Amputees inspired by Paralympic Games will be given free trials of state of the art prosthetic legs
Amputees who are inspired to start out as runners after watching the Paralympic Games will be given free trials of state of the art prosthetic legs, it has been announced.
A leading manufacturer of prostheses, which is providing support to athletes with amputated legs at the Games, said it hopes to help people who have never run on a prosthetic leg to get into the sport.
“People who see the Paralympics and think ‘I want to try running’, this is will give them a chance to see if they like the limb before they potentially end up with a white elephant in the corner of their living room,” said John McFall, who competed for Team GB at Beijing 2008. He added: “How many people joined a gym in January and have rarely gone back because it was not right for them? This is an opportunity for people.”
The German firm Ottoblock Healthcare has pledged to loan the limbs, which are specially adapted for sport, to amputees who express and interest to their prosthetist. The firm is the official technical service provider to the Games. Its managing director said: “we are expecting a rise in people looking to try new sports following the Paralympics and this new sport prosthesis is a great solution for above-knee amputees living active lifestyles, but it can also be used for sports that involve running, such as long jump, high jump and javelin.”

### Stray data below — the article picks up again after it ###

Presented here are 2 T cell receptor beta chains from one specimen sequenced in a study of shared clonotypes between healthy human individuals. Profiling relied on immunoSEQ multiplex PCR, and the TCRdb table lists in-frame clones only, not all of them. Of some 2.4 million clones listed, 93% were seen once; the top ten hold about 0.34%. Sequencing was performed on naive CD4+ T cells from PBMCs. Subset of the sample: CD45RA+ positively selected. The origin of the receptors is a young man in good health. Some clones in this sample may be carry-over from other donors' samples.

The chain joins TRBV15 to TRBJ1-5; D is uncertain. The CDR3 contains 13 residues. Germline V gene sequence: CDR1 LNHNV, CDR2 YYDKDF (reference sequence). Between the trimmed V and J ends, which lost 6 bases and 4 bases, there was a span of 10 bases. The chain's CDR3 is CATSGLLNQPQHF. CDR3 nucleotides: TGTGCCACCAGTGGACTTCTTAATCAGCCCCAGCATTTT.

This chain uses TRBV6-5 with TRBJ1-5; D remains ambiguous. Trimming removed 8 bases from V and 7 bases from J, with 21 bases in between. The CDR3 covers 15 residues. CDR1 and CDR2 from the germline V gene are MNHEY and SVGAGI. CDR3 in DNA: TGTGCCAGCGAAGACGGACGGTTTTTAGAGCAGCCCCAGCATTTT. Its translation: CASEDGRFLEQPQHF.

At the launch of the company’s newest prosthetic leg designed for sport, its director for technical trends Andreas Samson promised it would sit down with amputees who express an interest in sport and their physio and help them decide what is best for them, including a free trial of the limb, which costs upwards of £3,000.
The company hopes to get more amputees involved in recreational sport. But, despite the success of athletes like Oscar Pistorious, its head of research and development insisted yesterday that there was no work on a prosthetic limb which could better the functions of a healthy human limb.
Dr Michael Hasenpusch said that the rules requiring prostheses used in the Olympics to be mechanical meant that there was no way they could replicate the technology. He said that the prosthetic limb can only return the energy which is given to it by its wearer, it cannot be active like a human limb. So, it would require extra technology we are not allowed to use, if it were even possible.
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